Washington, Jan 5 : Scientists have discovered three previously unknown species of salamanders in La Amistad International Park on the Costa Rica-Panama border, which is Central America's biggest rain forest reserve.
Scientists have discovered three previously unknown species of salamanders in La Amistad International Park on the Costa Rica-Panama border, which is Central America's biggest rain forest reserve.
Discovered last year during expeditions by Alex Monro of the Natural History Museum in London, the newly revealed amphibians include a dwarf salamander just the width of a fingernail, and a creature with colorful markings resembling a poison frog's.
According to a report in National Geographic News, the new species increase the number of known salamanders in Costa Rica to 45, which probably don't exist anywhere else in world.
"These particular species will have very small ranges," said Monro. "This area hadn't been explored, so they just weren't known before," he added.
Among the new species, the dwarf salamander measuring just 1.2 inches (3 cm), belongs to the genus Nototriton and lives in mosses and leaf litter.
The other newfound species belong to Bolitoglossa, a genus that hunts small insects at night.
One species is deep brown in color with a pale cream underside.
The other, measuring three inches (eight cm) in length, has a bright red back and yellow blotches down each side. Its prominent coloration resembles the warning markings of poison arrow frogs.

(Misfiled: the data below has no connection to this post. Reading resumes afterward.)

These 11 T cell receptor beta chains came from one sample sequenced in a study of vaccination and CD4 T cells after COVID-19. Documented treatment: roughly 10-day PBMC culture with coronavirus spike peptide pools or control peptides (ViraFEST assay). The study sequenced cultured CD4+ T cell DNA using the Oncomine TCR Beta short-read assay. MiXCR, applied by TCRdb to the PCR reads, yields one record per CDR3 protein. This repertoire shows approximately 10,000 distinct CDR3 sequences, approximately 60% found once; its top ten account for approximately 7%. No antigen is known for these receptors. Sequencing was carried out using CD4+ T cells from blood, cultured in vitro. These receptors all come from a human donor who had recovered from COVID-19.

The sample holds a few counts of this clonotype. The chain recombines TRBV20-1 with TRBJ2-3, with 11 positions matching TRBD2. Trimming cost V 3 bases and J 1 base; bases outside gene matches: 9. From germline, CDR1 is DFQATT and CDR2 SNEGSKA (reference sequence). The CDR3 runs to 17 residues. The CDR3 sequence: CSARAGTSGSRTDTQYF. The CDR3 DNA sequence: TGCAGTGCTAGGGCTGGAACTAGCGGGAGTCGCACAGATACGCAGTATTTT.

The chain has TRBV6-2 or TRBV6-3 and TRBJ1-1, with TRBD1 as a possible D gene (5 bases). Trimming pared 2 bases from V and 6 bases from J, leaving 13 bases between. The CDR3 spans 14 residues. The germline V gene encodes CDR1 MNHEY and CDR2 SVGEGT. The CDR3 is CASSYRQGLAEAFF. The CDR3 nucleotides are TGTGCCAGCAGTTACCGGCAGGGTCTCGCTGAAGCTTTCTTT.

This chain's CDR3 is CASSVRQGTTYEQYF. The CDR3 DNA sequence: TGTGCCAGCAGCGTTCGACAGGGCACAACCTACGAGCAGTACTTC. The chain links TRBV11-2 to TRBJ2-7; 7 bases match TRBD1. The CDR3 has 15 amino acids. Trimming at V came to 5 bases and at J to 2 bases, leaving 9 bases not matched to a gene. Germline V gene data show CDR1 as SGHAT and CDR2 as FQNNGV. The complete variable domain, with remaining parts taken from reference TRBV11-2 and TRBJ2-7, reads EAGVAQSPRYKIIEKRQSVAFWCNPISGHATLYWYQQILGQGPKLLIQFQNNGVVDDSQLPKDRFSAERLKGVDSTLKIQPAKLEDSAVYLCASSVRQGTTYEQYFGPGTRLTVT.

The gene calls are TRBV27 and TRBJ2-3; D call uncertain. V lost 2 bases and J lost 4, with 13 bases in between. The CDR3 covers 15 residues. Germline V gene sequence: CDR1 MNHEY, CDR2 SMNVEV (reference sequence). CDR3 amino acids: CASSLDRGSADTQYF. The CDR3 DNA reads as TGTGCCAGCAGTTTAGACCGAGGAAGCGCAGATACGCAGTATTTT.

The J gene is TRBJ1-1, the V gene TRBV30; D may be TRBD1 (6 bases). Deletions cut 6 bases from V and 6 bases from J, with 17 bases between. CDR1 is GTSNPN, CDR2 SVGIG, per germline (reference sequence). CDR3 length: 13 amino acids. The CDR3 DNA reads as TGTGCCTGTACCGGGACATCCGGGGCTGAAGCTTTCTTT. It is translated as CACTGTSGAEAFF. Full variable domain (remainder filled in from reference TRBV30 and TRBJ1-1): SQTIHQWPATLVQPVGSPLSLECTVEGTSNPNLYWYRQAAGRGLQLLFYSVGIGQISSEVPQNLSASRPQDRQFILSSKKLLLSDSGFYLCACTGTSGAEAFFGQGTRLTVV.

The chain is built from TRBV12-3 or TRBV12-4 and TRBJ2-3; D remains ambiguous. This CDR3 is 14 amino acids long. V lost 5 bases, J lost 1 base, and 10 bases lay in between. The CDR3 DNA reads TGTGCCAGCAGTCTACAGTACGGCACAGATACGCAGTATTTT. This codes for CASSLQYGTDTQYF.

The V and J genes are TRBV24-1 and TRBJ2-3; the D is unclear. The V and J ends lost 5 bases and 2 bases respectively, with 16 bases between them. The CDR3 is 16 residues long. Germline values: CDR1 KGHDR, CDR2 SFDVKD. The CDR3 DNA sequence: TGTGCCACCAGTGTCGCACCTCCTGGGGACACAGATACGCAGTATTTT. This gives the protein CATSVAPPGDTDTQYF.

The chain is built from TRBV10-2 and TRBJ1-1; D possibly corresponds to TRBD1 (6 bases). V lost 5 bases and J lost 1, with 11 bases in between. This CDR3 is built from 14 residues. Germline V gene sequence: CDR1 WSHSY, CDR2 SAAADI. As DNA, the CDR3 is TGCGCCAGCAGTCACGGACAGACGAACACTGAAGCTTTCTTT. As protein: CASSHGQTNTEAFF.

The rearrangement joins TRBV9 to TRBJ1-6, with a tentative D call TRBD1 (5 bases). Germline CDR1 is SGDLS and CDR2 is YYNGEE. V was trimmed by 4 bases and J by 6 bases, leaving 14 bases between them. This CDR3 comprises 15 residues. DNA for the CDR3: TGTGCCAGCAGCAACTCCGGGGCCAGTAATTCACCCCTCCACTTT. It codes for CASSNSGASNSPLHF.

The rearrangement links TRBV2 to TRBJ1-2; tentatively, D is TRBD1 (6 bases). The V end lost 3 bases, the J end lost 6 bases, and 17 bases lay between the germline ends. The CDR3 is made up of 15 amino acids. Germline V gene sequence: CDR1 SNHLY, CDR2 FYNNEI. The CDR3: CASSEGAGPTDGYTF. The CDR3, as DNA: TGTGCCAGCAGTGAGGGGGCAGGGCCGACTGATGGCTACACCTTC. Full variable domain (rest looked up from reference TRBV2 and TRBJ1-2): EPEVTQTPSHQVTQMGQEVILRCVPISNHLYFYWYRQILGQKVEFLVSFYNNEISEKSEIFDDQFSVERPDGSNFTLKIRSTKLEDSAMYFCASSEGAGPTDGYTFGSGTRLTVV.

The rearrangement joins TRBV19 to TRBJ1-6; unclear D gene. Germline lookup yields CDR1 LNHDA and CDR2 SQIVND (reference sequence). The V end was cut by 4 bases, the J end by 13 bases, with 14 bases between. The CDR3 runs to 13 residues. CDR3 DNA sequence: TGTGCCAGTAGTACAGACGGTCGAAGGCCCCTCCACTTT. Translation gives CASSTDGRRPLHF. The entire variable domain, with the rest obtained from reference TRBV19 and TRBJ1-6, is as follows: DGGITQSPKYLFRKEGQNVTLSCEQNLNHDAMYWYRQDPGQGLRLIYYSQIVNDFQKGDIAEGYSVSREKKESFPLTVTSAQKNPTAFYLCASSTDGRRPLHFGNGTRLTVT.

"All three creatures are very slow moving," said Monro. "But, they have this ballistic tongue that shoots out at incredible speeds and wraps around prey," he added.
According to team member Eduardo Boza, a herpetologist at the University of Costa Rica, the Bolitoglossa is the most diverse salamander group in Costa Rica, with 21 described species.
But much about the group remains mysterious.
For instance, some species are known from less than five specimens.
"They don't have lungs but breathe through their skin, and they don't live in water at any time," said Boza. "Instead of breeding aquatically, the amphibians lay eggs or give birth to live young on the forest floor," he added.
"Costa Rica is one of the best studied countries in the world at the level of herpetology, but despite this we are still describing new species," Boza told National geographic News.
"Probably there will be more new species discovered in coming trips," he added. (ANI)
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